How (And Why) Philly Forced 16 People Off the Streets During the Deep Freeze

In extreme temperatures, getting to shelter means life or death for Philly's homeless. Still, some people refuse to leave the cold. Should the city keep forcing them?

During our recent cold spell, Philly experienced its longest stretch of consecutive “Code Blue” days in 13 years.

The city declares a Code Blue emergency when winter weather conditions (snow, freezing rain, frigid temperatures) are considered life-threatening – particularly for the roughly 6,000 sheltered and unsheltered people experiencing homelessness in Philly. Under the emergency status, the city offers extra beds at shelters, and homeless outreach teams work around the clock to bring people inside.

But there’s a lesser-known aspect of the city’s Code Blue status: during the emergency, officials can force people to leave the streets and go to a shelter.

If homeless outreach workers are concerned for someone who refuses services, officials can seek what’s called a Court Ordered Transportation to Shelter (also called a COTS procedure or a Code Blue 302), with the help of the on-call city attorney and approval from a Common Pleas Court judge.

During the frigid nine-day stretch between December 29th and January 7th – the city issued 16 Code Blue 302s. During a 302, members of the Philadelphia Police Department and homelessness outreach nonprofit Project H.O.M.E. will transport a person to a shelter, often against that person’s will.

David Holloman, director of external affairs for the city’s Office of Homeless Services, said 302s are viewed as a last resort and exercised only when workers fear a person could experience hypothermia. Often, people who are taken to shelters are suffering from behavioral health challenges or serious substance abuse, he said.

In a report conducted over five years (between 2011 and 2015), Philly’s Homeless Death Review Team found that on average, hypothermia was a primary or contributing factor in the death of one person experiencing homelessness per year in Philly. According to OHS, the city has not recorded any weather-related deaths this winter among the city’s homeless population, despite the deep freeze.

Holloman stressed that the 302 procedure is “the last tool we encourage” because the process can very traumatic for those involved.

Laura Weinbaum, the vice president for public affairs and strategic initiatives at Project HOME, said 302s should only be used when there’s no other choice. As some homeless advocates have argued, getting the police involved can hurt relationships that shelter workers have built with visitors. And there are many reasons why a person might not want to go to a shelter: for one thing, they aren’t always clean, safe or pleasant, and people’s experiences there can deter them from wanting to return.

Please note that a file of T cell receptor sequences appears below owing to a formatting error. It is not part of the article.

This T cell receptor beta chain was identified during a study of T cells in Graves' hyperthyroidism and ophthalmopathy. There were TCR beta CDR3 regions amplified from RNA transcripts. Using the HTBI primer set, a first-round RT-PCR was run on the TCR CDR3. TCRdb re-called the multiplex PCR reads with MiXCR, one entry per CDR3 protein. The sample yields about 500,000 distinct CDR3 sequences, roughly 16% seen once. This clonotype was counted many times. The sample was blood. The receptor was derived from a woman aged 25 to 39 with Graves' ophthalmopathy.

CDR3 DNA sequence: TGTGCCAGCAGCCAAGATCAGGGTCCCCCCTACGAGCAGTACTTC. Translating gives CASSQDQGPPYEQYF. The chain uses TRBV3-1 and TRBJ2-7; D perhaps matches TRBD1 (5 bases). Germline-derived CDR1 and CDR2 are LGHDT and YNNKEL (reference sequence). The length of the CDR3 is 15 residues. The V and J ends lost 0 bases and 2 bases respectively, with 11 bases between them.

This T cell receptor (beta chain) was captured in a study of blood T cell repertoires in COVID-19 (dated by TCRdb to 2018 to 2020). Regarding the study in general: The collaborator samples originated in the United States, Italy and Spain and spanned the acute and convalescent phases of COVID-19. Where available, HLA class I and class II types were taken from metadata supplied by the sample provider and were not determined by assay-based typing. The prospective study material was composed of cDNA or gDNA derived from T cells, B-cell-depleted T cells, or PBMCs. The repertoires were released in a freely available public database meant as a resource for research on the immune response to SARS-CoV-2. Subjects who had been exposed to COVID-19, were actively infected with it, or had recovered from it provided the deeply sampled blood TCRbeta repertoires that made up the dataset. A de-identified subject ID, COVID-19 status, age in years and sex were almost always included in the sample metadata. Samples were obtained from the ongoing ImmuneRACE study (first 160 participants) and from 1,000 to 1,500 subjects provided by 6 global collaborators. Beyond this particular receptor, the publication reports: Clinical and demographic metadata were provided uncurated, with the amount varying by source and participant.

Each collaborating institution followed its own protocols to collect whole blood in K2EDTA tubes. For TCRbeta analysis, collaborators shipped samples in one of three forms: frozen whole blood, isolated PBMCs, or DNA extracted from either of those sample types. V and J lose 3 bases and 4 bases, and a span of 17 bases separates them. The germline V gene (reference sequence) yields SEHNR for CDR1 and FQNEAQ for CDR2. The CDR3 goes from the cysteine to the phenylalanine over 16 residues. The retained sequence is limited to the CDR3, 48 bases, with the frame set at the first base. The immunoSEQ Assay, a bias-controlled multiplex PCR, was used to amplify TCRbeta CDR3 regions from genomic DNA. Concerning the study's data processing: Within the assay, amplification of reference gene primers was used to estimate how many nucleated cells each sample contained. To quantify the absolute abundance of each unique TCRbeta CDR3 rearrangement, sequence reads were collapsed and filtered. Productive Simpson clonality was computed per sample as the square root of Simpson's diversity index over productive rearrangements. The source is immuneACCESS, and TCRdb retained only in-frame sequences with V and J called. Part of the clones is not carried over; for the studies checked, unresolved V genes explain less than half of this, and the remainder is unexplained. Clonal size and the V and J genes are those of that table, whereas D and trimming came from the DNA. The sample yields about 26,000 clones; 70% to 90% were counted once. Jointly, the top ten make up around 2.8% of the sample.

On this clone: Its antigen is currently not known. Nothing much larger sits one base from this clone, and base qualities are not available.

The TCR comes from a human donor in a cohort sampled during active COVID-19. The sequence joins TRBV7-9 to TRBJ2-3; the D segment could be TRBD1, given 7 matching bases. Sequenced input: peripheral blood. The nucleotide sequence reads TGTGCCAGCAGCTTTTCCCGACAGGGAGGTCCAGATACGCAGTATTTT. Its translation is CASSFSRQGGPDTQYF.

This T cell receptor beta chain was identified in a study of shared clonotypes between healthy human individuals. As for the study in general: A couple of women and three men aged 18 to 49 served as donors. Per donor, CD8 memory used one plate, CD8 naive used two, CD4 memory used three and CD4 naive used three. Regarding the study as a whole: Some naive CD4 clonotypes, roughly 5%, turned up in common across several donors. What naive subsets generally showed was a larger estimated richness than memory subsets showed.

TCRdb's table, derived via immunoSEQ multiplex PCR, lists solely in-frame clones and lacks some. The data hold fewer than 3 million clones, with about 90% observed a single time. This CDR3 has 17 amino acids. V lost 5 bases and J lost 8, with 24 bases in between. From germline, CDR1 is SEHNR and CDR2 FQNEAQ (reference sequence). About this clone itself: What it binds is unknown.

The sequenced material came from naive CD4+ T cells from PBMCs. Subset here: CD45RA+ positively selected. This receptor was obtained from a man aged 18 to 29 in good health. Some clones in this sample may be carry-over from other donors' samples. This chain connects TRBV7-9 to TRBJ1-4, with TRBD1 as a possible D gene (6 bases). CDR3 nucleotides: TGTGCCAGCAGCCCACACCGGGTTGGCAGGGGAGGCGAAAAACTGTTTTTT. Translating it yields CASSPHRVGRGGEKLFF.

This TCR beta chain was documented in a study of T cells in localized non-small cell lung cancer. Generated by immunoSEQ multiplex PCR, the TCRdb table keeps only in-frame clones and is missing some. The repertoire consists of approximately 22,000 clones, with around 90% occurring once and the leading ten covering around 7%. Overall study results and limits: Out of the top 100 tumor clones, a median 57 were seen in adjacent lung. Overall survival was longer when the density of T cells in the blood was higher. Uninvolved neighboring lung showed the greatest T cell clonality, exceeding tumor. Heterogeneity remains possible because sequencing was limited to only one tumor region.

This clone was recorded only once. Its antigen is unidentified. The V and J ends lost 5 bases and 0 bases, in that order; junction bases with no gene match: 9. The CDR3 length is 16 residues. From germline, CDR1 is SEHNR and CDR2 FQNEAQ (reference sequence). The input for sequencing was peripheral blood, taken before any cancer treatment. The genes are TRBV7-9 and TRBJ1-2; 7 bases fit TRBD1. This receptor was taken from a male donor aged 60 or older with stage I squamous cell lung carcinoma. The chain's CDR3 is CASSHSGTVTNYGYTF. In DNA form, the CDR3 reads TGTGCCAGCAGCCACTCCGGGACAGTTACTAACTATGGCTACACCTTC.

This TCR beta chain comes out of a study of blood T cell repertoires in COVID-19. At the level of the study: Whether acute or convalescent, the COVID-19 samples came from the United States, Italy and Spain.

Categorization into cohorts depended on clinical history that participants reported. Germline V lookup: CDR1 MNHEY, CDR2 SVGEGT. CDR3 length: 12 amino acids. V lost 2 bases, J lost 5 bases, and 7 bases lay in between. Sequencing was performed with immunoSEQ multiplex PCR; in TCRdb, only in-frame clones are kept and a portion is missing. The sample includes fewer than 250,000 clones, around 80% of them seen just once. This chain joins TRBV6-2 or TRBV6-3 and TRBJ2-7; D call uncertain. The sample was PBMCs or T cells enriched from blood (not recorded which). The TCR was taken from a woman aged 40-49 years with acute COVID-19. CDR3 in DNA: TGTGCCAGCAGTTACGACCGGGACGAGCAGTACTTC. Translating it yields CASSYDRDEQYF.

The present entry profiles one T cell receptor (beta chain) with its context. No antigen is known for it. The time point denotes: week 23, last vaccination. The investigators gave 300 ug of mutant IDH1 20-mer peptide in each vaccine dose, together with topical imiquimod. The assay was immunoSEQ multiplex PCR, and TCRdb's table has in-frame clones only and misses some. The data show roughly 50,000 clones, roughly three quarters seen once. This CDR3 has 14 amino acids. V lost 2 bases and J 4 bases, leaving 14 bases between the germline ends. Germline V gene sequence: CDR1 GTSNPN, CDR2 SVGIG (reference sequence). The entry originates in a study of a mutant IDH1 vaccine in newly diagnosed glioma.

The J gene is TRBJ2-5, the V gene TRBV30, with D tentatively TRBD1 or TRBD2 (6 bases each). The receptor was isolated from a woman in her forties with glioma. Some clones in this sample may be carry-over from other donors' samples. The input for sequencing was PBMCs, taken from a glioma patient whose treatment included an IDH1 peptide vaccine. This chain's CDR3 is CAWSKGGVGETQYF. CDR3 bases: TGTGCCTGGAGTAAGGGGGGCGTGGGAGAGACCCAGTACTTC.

Weinbaum pointed out that people who are subjected to 302s often require help beyond shelters. Those who are considered a danger to themselves or others typically need support programs that are more individualized than what shelters offer, she said. (Though with already slim and increasingly threatened federal resources, she said attaining that support is an issue in itself.)

“If somebody is actively endangering themselves or others, a 302 is an important tool in the toolbox, period,” Weinbaum said. “That being said, it is a time- and labor-extensive procedure, and it can be threatening to a person. If there is another way, we’d rather see a person have choices.”

In Philly, Holloman said police officers and the city’s “very seasoned” outreach staff are specifically trained on 302s, which he called “life-saving events.” Plus, the procedure only goes so far: Officials cannot force people to stay at shelters; they can only transport them there.

Overall, though, Holloman is adamant that 302s have saved lives. The five hypothermia-related deaths between 2011 and 2015 represent just two percent of the 269 decedents analyzed by the Homeless Death Review Team during that period. (Major contributors include drug overdoses and heart disease.) The group, which has operated within the city’s Department of Public Health since 2009, has repeatedly claimed that the city’s Code Blue efforts have helped to curb weather-related deaths in the city.

Per OHS, the city’s shelters did not reach full capacity during the extended Code Blue stretch this winter, which Holloman said was surprising.

“You do have people who decide not to come in during this time, and that’s their due diligence and right,” he said. “People are very resourceful living on the streets. Given the closeness to the holidays, some people who may not have had good relationships with families decide to go back to families. Some people are receiving income, and some people may decide to rent a room. There could be a number of different factors.”

Still, he said, even when shelters are full, they’ll continue to accept people during Code Blue.

“No one is turned away, even if we are at 100 percent capacity,” Holloman said. “We would do anything in our power to make sure no one is left out.”